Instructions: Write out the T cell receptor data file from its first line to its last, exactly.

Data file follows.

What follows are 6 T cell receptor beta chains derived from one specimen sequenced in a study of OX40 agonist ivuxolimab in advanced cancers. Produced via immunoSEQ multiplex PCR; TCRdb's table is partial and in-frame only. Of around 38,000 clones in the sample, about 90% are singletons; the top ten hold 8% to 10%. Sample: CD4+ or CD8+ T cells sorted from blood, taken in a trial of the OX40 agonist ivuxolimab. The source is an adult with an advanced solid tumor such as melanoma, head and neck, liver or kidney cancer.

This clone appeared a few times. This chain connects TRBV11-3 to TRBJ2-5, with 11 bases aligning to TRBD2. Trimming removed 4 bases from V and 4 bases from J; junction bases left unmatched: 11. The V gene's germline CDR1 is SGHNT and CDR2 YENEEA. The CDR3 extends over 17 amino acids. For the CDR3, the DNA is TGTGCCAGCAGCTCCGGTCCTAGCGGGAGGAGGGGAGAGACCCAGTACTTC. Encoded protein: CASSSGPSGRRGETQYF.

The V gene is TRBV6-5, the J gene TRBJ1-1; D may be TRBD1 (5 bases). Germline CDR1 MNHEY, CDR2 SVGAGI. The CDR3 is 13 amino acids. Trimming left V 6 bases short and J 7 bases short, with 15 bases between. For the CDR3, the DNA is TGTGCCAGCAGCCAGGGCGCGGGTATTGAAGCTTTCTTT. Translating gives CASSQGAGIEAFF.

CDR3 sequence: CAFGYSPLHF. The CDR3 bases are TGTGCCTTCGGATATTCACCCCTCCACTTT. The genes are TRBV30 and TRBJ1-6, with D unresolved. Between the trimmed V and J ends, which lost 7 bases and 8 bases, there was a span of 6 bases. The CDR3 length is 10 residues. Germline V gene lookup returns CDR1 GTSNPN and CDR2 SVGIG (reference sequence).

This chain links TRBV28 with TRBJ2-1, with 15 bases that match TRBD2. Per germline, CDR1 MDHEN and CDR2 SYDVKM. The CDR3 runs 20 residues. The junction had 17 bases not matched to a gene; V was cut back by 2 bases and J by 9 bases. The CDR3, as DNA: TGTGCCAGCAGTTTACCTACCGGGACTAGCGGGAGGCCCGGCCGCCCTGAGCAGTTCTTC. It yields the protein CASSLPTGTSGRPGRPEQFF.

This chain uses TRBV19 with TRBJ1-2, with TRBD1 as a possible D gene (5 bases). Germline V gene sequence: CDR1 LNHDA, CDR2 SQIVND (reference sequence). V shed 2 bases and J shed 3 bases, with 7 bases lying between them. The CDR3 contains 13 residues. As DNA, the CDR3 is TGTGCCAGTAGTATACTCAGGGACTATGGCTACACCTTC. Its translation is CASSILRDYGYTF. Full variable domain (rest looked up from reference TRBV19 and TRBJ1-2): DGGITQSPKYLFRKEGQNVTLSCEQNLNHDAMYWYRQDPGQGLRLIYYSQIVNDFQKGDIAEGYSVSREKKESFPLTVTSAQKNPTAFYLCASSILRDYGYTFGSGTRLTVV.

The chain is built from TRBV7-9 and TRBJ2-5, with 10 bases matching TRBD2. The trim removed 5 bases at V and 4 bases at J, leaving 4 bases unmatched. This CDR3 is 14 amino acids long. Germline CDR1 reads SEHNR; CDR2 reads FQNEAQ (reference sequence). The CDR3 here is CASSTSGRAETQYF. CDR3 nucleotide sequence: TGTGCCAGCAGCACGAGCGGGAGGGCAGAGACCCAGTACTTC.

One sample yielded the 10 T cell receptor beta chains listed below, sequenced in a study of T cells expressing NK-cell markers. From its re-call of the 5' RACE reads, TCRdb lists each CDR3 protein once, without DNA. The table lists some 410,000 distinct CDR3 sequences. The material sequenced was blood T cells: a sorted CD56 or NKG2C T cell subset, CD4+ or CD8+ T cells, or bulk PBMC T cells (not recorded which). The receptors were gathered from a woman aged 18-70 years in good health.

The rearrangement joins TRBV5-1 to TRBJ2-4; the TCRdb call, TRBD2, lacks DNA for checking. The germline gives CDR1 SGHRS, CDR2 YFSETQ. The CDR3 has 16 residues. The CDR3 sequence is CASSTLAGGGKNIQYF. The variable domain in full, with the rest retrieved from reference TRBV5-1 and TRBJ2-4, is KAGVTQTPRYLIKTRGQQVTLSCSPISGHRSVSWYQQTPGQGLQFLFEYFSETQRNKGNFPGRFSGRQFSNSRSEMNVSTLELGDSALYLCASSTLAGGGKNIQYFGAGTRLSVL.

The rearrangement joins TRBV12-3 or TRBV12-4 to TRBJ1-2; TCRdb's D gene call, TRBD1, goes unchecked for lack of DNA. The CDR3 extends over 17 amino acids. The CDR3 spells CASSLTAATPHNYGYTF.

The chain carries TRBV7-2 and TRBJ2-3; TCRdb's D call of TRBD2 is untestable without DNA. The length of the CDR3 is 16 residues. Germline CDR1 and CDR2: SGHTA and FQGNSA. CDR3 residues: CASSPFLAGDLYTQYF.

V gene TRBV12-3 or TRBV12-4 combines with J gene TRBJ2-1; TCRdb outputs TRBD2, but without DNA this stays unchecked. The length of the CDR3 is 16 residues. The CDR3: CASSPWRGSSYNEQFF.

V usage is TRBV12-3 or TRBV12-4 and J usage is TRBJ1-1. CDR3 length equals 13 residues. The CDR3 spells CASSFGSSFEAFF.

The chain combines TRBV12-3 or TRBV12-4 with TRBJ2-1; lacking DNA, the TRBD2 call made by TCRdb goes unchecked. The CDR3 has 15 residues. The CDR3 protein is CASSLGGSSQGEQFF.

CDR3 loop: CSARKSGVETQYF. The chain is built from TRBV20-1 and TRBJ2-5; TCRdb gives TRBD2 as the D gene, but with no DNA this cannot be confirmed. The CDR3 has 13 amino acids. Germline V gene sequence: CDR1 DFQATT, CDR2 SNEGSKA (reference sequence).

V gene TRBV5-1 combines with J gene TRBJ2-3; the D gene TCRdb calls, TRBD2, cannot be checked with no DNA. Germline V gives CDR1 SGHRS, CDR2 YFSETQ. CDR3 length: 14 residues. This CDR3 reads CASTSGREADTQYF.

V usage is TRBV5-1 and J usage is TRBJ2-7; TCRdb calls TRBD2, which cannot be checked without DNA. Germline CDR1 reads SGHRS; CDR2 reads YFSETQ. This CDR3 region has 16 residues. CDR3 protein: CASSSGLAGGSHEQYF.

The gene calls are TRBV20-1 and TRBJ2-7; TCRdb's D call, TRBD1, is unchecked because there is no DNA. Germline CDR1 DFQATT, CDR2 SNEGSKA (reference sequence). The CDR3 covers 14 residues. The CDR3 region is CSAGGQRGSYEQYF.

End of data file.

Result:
What follows are 6 T cell receptor beta chains derived from one specimen sequenced in a study of OX40 agonist ivuxolimab in advanced cancers. Produced via immunoSEQ multiplex PCR; TCRdb's table is partial and in-frame only. Of around 38,000 clones in the sample, about 90% are singletons; the top ten hold 8% to 10%. Sample: CD4+ or CD8+ T cells sorted from blood, taken in a trial of the OX40 agonist ivuxolimab. The source is an adult with an advanced solid tumor such as melanoma, head and neck, liver or kidney cancer.

This clone appeared a few times. This chain connects TRBV11-3 to TRBJ2-5, with 11 bases aligning to TRBD2. Trimming removed 4 bases from V and 4 bases from J; junction bases left unmatched: 11. The V gene's germline CDR1 is SGHNT and CDR2 YENEEA. The CDR3 extends over 17 amino acids. For the CDR3, the DNA is TGTGCCAGCAGCTCCGGTCCTAGCGGGAGGAGGGGAGAGACCCAGTACTTC. Encoded protein: CASSSGPSGRRGETQYF.

The V gene is TRBV6-5, the J gene TRBJ1-1; D may be TRBD1 (5 bases). Germline CDR1 MNHEY, CDR2 SVGAGI. The CDR3 is 13 amino acids. Trimming left V 6 bases short and J 7 bases short, with 15 bases between. For the CDR3, the DNA is TGTGCCAGCAGCCAGGGCGCGGGTATTGAAGCTTTCTTT. Translating gives CASSQGAGIEAFF.

CDR3 sequence: CAFGYSPLHF. The CDR3 bases are TGTGCCTTCGGATATTCACCCCTCCACTTT. The genes are TRBV30 and TRBJ1-6, with D unresolved. Between the trimmed V and J ends, which lost 7 bases and 8 bases, there was a span of 6 bases. The CDR3 length is 10 residues. Germline V gene lookup returns CDR1 GTSNPN and CDR2 SVGIG (reference sequence).

This chain links TRBV28 with TRBJ2-1, with 15 bases that match TRBD2. Per germline, CDR1 MDHEN and CDR2 SYDVKM. The CDR3 runs 20 residues. The junction had 17 bases not matched to a gene; V was cut back by 2 bases and J by 9 bases. The CDR3, as DNA: TGTGCCAGCAGTTTACCTACCGGGACTAGCGGGAGGCCCGGCCGCCCTGAGCAGTTCTTC. It yields the protein CASSLPTGTSGRPGRPEQFF.

This chain uses TRBV19 with TRBJ1-2, with TRBD1 as a possible D gene (5 bases). Germline V gene sequence: CDR1 LNHDA, CDR2 SQIVND (reference sequence). V shed 2 bases and J shed 3 bases, with 7 bases lying between them. The CDR3 contains 13 residues. As DNA, the CDR3 is TGTGCCAGTAGTATACTCAGGGACTATGGCTACACCTTC. Its translation is CASSILRDYGYTF. Full variable domain (rest looked up from reference TRBV19 and TRBJ1-2): DGGITQSPKYLFRKEGQNVTLSCEQNLNHDAMYWYRQDPGQGLRLIYYSQIVNDFQKGDIAEGYSVSREKKESFPLTVTSAQKNPTAFYLCASSILRDYGYTFGSGTRLTVV.

The chain is built from TRBV7-9 and TRBJ2-5, with 10 bases matching TRBD2. The trim removed 5 bases at V and 4 bases at J, leaving 4 bases unmatched. This CDR3 is 14 amino acids long. Germline CDR1 reads SEHNR; CDR2 reads FQNEAQ (reference sequence). The CDR3 here is CASSTSGRAETQYF. CDR3 nucleotide sequence: TGTGCCAGCAGCACGAGCGGGAGGGCAGAGACCCAGTACTTC.

One sample yielded the 10 T cell receptor beta chains listed below, sequenced in a study of T cells expressing NK-cell markers. From its re-call of the 5' RACE reads, TCRdb lists each CDR3 protein once, without DNA. The table lists some 410,000 distinct CDR3 sequences. The material sequenced was blood T cells: a sorted CD56 or NKG2C T cell subset, CD4+ or CD8+ T cells, or bulk PBMC T cells (not recorded which). The receptors were gathered from a woman aged 18-70 years in good health.

The rearrangement joins TRBV5-1 to TRBJ2-4; the TCRdb call, TRBD2, lacks DNA for checking. The germline gives CDR1 SGHRS, CDR2 YFSETQ. The CDR3 has 16 residues. The CDR3 sequence is CASSTLAGGGKNIQYF. The variable domain in full, with the rest retrieved from reference TRBV5-1 and TRBJ2-4, is KAGVTQTPRYLIKTRGQQVTLSCSPISGHRSVSWYQQTPGQGLQFLFEYFSETQRNKGNFPGRFSGRQFSNSRSEMNVSTLELGDSALYLCASSTLAGGGKNIQYFGAGTRLSVL.

The rearrangement joins TRBV12-3 or TRBV12-4 to TRBJ1-2; TCRdb's D gene call, TRBD1, goes unchecked for lack of DNA. The CDR3 extends over 17 amino acids. The CDR3 spells CASSLTAATPHNYGYTF.

The chain carries TRBV7-2 and TRBJ2-3; TCRdb's D call of TRBD2 is untestable without DNA. The length of the CDR3 is 16 residues. Germline CDR1 and CDR2: SGHTA and FQGNSA. CDR3 residues: CASSPFLAGDLYTQYF.

V gene TRBV12-3 or TRBV12-4 combines with J gene TRBJ2-1; TCRdb outputs TRBD2, but without DNA this stays unchecked. The length of the CDR3 is 16 residues. The CDR3: CASSPWRGSSYNEQFF.

V usage is TRBV12-3 or TRBV12-4 and J usage is TRBJ1-1. CDR3 length equals 13 residues. The CDR3 spells CASSFGSSFEAFF.

The chain combines TRBV12-3 or TRBV12-4 with TRBJ2-1; lacking DNA, the TRBD2 call made by TCRdb goes unchecked. The CDR3 has 15 residues. The CDR3 protein is CASSLGGSSQGEQFF.

CDR3 loop: CSARKSGVETQYF. The chain is built from TRBV20-1 and TRBJ2-5; TCRdb gives TRBD2 as the D gene, but with no DNA this cannot be confirmed. The CDR3 has 13 amino acids. Germline V gene sequence: CDR1 DFQATT, CDR2 SNEGSKA (reference sequence).

V gene TRBV5-1 combines with J gene TRBJ2-3; the D gene TCRdb calls, TRBD2, cannot be checked with no DNA. Germline V gives CDR1 SGHRS, CDR2 YFSETQ. CDR3 length: 14 residues. This CDR3 reads CASTSGREADTQYF.

V usage is TRBV5-1 and J usage is TRBJ2-7; TCRdb calls TRBD2, which cannot be checked without DNA. Germline CDR1 reads SGHRS; CDR2 reads YFSETQ. This CDR3 region has 16 residues. CDR3 protein: CASSSGLAGGSHEQYF.

The gene calls are TRBV20-1 and TRBJ2-7; TCRdb's D call, TRBD1, is unchecked because there is no DNA. Germline CDR1 DFQATT, CDR2 SNEGSKA (reference sequence). The CDR3 covers 14 residues. The CDR3 region is CSAGGQRGSYEQYF.